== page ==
They were quick to sacrifice us to the disgruntled members who would leave if we weren’t outed. Someone got offended, and the offense had to be revenged. If the truth is ever told, I think even that was an excuse to get rid of us because one person had a long-standing resentment toward preachers who got paid but did not work miracles; she had a very poor childhood. Personal upsets come to the surface and are acted out more often, I think, where the lines are blurred between church and community/family. Big problem in small churches in small communities. Still, I have a hard time understanding how they can condone it if they call themselves Christian. If they don’t really love us, how can they love anyone else they hope to “attract” to their church? It’s a miserable muddle; so much to sort out. But simply going around and starting over with a “new church” is a poor solution in a small town. Looks more like a God-failure than a people-disaster. And the unhappy people who leave in the next future squabble would bring their baggage around to your “new” church in the next ugliness.
People who have been in ministry any length of time have come to question whether many of their members are truly saved, but I don’t think they are all lost. I think many of them really are the Lord’s, but they are terribly short-sighted and deceived. Why the need for awakenings if not? They have fallen for so many lies. They don’t have a clue what the church is really about. And Jesus is mostly that guy back there who got them saved, you know, the little guy who fits in their hearts. That’s not sarcasm,simply the way it is.
Really, we weren’t at the head of anything. We had the chance to fill a vacuum created by the deaths of the former long-time “rulers” of the church, but my husband resisted that temptation in favor of giving the church the chance to step-up and become a body that worked together. He was badly blind-sided by two men he had trusted and an in-law who had real problems. Another danger in small churches: The last person they’ll speak to is the pastor!, if they speak to him at all.
I won’t use this space to review the discussions concerning the future of rural ministry and church-re/planting, but I’m trying to imagine what a mission-minded couple might do if they simply moved into a rural community for the duration and lived out church the way Wayne proposes. [Qualifier: I’m not suggesting that we add more method to the palette!] I know of “big names” in the church-planting field right now who are asking questions related to rural work in the US that have previously been considered only in third-world countries. For example, there is a need for micro-businesses to support home missionaries/pastors who have a hard time finding work in small towns. Even if there are local businesses hiring, they don’t like to take on outsiders who are seen as under-mining local connections. We know from experience. The locals will turn on the other locals and deny them their business because “you hired that man!” It’s crazy. And it gets very personal. They will literally cut off their noses to spite their faces.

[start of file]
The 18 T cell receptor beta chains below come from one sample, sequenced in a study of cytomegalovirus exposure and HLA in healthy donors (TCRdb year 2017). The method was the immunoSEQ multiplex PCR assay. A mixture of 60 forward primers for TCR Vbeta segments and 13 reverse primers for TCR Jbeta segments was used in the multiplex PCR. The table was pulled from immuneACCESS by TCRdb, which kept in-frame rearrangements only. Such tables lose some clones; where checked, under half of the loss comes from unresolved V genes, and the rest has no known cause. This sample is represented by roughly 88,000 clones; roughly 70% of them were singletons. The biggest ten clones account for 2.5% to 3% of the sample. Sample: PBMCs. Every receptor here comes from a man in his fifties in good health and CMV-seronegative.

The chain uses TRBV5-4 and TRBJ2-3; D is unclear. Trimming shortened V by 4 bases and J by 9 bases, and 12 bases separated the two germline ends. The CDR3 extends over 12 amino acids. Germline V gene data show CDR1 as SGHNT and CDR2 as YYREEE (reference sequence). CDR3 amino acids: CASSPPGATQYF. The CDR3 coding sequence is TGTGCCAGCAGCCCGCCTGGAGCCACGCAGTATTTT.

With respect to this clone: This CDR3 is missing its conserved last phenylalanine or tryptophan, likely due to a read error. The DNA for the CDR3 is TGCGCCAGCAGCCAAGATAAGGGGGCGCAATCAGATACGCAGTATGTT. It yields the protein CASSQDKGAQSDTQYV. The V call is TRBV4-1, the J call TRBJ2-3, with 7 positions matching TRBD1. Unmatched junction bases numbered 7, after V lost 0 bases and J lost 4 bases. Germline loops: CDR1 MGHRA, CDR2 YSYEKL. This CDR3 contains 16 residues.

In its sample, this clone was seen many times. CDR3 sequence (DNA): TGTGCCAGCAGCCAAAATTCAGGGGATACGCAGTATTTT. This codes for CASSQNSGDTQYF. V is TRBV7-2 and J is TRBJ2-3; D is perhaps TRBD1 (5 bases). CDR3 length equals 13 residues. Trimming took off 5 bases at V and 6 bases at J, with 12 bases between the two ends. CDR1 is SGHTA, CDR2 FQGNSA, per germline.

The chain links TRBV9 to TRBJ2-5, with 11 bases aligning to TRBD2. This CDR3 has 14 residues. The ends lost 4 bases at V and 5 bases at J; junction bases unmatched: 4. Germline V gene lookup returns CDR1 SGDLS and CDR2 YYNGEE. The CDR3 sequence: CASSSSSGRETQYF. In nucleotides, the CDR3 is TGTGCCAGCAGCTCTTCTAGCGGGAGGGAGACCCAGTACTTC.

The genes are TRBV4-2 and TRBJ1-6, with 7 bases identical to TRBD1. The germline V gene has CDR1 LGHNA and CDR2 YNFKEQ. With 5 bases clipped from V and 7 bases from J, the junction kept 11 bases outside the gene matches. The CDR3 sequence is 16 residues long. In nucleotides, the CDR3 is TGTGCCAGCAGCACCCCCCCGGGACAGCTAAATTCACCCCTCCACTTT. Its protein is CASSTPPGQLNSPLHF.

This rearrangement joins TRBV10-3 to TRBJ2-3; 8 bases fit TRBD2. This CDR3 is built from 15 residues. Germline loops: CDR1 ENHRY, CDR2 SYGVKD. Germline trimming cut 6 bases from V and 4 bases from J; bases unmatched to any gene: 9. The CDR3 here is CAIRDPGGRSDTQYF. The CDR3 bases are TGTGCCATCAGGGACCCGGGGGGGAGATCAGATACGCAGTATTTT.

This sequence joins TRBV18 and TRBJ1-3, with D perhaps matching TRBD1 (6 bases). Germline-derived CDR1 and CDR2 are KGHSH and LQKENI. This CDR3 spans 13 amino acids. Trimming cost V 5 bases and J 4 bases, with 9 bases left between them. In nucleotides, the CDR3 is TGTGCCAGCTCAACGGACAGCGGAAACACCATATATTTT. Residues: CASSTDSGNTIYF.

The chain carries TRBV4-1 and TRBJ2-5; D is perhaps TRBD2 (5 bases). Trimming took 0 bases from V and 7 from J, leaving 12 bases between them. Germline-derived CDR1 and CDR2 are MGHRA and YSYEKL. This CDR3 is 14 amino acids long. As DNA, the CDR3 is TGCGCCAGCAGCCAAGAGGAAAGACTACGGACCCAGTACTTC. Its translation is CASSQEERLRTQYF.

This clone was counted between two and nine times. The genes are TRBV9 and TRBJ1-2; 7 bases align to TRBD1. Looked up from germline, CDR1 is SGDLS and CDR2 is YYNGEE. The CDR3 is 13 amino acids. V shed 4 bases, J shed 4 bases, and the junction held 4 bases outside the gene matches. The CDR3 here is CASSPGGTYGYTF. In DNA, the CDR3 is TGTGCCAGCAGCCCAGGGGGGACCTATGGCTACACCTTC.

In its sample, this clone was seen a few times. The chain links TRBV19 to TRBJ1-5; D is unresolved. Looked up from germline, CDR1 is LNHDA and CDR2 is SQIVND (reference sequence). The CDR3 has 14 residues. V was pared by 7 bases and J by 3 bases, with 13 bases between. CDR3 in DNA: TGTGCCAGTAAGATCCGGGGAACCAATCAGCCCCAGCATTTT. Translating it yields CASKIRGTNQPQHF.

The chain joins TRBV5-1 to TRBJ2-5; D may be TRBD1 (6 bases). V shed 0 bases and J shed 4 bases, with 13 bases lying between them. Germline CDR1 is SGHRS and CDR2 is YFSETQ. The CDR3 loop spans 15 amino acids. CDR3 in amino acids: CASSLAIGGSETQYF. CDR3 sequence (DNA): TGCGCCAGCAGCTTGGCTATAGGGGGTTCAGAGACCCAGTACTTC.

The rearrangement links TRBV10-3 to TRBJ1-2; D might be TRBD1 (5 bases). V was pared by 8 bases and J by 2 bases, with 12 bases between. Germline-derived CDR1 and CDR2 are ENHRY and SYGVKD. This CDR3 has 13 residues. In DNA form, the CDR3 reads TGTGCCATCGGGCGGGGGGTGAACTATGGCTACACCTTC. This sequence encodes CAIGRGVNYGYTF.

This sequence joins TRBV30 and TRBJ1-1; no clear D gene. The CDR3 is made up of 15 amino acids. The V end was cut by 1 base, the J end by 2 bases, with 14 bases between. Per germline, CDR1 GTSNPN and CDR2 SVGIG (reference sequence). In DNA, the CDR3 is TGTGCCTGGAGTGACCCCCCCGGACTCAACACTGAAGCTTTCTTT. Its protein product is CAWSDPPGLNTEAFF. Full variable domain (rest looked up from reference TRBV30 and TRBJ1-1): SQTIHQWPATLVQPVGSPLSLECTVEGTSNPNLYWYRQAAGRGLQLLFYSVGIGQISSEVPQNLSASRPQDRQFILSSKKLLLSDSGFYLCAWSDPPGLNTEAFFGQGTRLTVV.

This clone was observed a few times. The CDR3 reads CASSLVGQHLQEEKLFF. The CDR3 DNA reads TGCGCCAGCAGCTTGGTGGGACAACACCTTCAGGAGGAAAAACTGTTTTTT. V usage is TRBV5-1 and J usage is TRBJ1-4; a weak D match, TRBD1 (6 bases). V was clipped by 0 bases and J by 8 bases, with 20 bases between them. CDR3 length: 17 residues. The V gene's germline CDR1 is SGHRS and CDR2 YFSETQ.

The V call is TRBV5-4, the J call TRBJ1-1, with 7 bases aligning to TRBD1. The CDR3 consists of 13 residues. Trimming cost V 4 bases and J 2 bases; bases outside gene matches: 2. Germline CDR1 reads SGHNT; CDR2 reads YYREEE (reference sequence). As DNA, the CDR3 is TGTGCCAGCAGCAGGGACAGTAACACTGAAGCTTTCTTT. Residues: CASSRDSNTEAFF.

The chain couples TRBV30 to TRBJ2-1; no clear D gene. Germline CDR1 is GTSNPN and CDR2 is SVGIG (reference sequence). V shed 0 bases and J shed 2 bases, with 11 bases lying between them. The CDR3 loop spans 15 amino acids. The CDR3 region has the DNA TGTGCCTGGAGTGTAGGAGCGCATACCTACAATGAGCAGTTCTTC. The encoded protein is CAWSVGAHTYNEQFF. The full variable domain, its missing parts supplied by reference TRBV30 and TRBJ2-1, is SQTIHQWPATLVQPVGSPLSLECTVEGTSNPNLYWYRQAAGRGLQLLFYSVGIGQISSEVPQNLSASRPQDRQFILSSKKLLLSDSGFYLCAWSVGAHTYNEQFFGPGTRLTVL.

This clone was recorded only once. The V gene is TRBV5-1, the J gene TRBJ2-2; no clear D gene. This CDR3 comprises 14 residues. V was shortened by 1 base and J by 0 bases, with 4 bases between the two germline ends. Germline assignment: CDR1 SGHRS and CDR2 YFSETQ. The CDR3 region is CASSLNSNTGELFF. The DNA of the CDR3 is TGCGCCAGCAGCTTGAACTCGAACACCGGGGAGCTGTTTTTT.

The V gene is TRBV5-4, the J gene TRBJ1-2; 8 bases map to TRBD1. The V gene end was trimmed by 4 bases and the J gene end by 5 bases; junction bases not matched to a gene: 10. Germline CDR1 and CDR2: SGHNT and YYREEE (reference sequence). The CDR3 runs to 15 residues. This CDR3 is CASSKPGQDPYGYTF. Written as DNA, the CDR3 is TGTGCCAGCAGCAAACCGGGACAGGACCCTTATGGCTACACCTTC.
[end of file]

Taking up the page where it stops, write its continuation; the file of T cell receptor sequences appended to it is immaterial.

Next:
Anyway, it’s an awful mess out there!! I’m studying the in’s and out’s of church replanting, and it leaves me feeling frustrated and uptight. Where do you draw the line between honest leadership and outright manipulation? It had come to disturb me in the last few years that we had one conversation in the parsonage about the state of the church and what needs to happen to bring it to health, but we were not able to safely include the church in that discussion. It was constantly, how do we get them from A to B for their own good? They suffered from many, many deceptions. [Curse “Christian” media!] On the other hand, I can read the Jake Story for the umpteenth time and Finding Church for the second and third time and not have those frustrations.
Small churches constantly complain that their pastors won’t stay long. They might stay long, if the churches quit running them off. Really, there just aren’t that many larger churches that pay more - as if that’s all a pastor is looking for. They never stop to think that the pastor is a new guy in town, too. Why can’t they be as nice to him as they are to other new people they want to stay in their town? They are so two-faced. But they never let you be one of them. Just tell me it’s not a spiritual battle!
Can’t condense thirty years of ministry into a few paragraphs, but maybe that gives you a little insight into what we are facing and how I wound up here. Even my husband and I aren’t on the same page right now. Just adds to the dilemma. We don’t have a home - not anyplace. Have no clue what’s next. Beginning to feel like even the people who like us are anxious for the dust to settle. They have family and homes and lives to get on with. That’s the way it is. Not nice and neat.